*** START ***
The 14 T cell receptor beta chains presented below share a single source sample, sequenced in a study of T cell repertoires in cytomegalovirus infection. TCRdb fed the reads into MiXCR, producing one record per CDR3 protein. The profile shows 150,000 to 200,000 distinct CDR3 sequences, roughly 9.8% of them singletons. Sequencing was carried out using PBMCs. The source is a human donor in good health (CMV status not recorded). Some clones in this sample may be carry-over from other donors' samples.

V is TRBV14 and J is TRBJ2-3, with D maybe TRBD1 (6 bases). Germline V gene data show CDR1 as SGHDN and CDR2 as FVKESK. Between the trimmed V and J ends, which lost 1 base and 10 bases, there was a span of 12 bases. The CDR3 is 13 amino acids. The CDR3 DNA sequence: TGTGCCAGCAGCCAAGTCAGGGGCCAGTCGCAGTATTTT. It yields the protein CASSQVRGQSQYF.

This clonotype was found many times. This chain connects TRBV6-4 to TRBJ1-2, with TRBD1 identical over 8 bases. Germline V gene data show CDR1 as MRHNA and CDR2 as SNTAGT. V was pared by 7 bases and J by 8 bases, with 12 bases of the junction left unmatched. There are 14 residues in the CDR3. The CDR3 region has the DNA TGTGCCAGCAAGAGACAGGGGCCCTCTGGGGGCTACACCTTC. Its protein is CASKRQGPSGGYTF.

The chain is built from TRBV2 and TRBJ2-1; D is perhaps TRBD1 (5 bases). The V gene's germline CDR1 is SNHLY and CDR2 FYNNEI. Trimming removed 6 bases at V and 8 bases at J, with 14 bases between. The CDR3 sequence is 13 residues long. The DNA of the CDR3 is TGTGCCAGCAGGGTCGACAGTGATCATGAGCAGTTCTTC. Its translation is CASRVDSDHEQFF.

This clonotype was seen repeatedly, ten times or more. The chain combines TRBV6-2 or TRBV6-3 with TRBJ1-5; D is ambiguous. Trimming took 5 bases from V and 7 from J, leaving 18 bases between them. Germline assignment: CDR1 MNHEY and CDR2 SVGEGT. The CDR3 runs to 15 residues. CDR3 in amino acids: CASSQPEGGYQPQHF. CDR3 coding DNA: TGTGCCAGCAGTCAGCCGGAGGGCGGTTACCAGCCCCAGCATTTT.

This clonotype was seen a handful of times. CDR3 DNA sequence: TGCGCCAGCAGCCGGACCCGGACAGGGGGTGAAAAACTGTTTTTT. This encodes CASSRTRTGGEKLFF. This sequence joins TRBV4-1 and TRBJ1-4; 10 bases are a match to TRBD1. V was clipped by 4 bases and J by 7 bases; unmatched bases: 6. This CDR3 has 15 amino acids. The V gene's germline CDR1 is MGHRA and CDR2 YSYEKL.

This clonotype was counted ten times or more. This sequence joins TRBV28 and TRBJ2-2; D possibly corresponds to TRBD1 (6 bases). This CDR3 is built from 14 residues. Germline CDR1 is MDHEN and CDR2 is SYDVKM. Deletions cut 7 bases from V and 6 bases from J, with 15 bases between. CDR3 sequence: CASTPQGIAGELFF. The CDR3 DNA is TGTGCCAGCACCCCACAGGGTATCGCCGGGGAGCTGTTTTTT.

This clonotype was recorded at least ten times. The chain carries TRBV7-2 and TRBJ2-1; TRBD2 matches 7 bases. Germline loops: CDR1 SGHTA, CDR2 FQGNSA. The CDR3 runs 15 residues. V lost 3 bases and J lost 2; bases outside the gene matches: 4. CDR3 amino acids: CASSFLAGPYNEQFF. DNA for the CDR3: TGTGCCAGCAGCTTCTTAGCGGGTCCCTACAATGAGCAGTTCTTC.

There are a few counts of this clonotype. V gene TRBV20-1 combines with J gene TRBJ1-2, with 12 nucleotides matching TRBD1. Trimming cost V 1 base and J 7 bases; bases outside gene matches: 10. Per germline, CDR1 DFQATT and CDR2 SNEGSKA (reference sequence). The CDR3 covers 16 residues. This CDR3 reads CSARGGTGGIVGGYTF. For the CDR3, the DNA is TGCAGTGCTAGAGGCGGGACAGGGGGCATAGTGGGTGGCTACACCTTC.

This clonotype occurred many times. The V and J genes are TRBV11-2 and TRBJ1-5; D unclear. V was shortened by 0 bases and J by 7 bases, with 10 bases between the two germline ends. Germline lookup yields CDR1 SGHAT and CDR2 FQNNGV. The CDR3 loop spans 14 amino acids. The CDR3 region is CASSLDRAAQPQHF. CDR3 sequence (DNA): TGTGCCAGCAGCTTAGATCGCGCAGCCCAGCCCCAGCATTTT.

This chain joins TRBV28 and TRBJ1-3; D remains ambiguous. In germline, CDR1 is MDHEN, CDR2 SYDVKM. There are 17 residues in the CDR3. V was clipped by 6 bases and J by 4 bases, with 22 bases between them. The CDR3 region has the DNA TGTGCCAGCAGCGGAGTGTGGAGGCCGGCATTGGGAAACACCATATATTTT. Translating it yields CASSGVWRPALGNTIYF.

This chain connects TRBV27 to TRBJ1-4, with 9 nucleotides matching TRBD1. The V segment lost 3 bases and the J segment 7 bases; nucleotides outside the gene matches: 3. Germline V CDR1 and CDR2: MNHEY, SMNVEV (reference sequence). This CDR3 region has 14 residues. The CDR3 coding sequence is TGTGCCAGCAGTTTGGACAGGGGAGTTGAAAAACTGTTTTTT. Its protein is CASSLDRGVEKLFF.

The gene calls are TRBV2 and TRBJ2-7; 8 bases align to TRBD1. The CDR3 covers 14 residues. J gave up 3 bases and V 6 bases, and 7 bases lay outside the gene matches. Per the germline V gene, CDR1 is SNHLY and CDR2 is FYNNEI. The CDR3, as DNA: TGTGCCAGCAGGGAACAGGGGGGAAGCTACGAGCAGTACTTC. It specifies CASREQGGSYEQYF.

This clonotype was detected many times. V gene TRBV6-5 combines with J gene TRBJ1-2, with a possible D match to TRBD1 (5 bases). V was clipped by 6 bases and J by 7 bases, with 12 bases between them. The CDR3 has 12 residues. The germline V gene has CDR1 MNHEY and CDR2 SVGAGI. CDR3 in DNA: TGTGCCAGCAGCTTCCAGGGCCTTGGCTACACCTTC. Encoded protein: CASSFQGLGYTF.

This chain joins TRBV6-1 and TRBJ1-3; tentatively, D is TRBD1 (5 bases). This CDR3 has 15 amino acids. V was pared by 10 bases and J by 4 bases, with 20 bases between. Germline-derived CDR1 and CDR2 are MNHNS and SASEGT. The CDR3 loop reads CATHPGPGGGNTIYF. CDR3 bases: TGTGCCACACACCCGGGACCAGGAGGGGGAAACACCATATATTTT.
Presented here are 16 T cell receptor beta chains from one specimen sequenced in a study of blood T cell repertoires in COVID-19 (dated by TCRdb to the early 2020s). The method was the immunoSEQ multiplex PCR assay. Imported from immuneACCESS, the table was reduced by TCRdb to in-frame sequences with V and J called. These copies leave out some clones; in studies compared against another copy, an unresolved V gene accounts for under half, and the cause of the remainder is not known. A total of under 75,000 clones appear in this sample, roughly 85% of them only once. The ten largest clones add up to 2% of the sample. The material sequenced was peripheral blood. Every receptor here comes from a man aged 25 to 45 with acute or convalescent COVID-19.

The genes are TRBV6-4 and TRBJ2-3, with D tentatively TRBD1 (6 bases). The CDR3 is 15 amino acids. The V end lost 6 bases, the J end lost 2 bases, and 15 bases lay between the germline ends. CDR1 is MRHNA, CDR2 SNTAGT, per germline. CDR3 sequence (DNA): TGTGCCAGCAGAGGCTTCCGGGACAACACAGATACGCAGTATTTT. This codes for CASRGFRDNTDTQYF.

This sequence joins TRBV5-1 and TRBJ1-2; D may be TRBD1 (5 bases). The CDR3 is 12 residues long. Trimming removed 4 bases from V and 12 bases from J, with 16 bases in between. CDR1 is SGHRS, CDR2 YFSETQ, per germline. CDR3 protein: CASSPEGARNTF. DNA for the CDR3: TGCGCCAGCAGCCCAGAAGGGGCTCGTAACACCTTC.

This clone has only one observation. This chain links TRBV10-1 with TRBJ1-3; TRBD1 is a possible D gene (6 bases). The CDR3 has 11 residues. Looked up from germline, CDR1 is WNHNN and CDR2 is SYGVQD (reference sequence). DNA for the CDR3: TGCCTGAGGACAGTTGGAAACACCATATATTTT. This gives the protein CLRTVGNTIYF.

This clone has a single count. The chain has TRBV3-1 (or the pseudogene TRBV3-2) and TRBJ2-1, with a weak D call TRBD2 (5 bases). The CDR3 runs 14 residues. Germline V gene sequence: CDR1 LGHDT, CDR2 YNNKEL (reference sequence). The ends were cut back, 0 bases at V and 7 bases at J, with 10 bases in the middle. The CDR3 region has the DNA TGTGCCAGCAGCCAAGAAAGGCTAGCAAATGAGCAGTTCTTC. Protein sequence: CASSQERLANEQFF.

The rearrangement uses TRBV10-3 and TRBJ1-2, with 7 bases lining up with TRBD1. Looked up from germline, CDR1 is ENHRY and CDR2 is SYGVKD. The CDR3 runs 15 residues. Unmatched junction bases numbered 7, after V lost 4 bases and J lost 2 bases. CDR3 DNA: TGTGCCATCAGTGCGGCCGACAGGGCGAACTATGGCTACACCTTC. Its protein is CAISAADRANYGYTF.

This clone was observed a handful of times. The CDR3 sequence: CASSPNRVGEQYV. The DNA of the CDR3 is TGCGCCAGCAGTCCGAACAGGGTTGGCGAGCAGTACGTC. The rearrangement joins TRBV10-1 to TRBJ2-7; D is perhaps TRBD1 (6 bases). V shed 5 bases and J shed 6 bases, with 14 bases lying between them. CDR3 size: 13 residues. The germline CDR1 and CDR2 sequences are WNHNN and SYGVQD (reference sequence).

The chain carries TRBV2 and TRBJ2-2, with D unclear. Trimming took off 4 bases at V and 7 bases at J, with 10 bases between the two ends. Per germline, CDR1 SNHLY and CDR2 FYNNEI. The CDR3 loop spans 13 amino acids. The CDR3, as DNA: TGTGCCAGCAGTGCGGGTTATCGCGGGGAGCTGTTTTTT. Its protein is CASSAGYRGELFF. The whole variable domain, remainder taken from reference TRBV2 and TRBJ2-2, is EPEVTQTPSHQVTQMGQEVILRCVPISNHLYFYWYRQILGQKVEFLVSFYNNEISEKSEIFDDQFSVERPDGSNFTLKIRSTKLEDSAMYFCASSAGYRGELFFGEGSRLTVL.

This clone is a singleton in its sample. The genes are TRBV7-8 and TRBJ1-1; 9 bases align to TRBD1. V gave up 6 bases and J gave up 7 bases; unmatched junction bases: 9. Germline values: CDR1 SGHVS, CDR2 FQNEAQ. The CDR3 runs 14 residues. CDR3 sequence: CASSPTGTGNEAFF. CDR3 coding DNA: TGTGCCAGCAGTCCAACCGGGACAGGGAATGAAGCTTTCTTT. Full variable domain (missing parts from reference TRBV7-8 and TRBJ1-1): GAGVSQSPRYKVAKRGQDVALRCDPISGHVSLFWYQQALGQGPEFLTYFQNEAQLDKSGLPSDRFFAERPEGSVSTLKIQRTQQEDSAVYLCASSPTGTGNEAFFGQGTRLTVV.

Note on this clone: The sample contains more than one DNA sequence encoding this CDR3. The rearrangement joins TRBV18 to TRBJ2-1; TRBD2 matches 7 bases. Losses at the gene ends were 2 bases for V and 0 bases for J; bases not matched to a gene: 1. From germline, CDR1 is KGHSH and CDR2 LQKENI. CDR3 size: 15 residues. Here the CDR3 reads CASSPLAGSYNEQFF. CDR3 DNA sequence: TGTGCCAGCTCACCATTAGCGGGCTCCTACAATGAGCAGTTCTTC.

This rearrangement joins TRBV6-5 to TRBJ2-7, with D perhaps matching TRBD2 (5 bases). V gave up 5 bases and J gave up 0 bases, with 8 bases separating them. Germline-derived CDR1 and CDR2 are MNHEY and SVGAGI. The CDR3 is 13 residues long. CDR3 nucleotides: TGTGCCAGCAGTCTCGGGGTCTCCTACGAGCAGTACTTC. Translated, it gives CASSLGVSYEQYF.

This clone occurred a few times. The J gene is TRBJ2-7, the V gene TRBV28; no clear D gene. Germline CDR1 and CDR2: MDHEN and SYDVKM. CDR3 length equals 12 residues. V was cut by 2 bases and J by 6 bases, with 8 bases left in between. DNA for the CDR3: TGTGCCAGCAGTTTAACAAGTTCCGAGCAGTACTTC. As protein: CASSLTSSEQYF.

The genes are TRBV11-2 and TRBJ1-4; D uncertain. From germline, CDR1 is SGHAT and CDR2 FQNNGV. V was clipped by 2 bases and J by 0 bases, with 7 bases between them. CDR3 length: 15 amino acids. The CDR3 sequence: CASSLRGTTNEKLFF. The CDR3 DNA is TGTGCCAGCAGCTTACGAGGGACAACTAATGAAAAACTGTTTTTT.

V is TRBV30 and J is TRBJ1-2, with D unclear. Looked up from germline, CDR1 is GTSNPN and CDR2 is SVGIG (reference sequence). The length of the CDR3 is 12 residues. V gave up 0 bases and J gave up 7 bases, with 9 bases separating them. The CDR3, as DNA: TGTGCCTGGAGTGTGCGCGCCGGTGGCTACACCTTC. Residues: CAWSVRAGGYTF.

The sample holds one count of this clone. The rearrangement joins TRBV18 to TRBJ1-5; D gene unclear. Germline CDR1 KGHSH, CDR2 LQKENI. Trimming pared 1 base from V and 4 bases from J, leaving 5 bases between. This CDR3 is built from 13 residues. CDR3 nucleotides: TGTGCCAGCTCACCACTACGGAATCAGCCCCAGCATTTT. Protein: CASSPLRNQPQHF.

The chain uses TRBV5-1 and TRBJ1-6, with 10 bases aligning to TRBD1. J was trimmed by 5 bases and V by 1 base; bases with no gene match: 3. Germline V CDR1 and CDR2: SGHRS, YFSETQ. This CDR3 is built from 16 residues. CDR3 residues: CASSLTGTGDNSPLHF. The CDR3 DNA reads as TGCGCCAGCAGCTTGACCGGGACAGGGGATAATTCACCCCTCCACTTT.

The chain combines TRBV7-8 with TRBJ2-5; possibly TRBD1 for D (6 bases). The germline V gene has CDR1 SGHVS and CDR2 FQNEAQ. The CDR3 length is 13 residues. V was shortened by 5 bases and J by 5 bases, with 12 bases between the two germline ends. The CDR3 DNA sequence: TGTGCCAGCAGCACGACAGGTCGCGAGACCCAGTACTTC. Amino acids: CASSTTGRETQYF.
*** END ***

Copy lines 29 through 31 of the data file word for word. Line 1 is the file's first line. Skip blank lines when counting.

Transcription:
V is TRBV30 and J is TRBJ1-2, with D unclear. Looked up from germline, CDR1 is GTSNPN and CDR2 is SVGIG (reference sequence). The length of the CDR3 is 12 residues. V gave up 0 bases and J gave up 7 bases, with 9 bases separating them. The CDR3, as DNA: TGTGCCTGGAGTGTGCGCGCCGGTGGCTACACCTTC. Residues: CAWSVRAGGYTF.

The sample holds one count of this clone. The rearrangement joins TRBV18 to TRBJ1-5; D gene unclear. Germline CDR1 KGHSH, CDR2 LQKENI. Trimming pared 1 base from V and 4 bases from J, leaving 5 bases between. This CDR3 is built from 13 residues. CDR3 nucleotides: TGTGCCAGCTCACCACTACGGAATCAGCCCCAGCATTTT. Protein: CASSPLRNQPQHF.

The chain uses TRBV5-1 and TRBJ1-6, with 10 bases aligning to TRBD1. J was trimmed by 5 bases and V by 1 base; bases with no gene match: 3. Germline V CDR1 and CDR2: SGHRS, YFSETQ. This CDR3 is built from 16 residues. CDR3 residues: CASSLTGTGDNSPLHF. The CDR3 DNA reads as TGCGCCAGCAGCTTGACCGGGACAGGGGATAATTCACCCCTCCACTTT.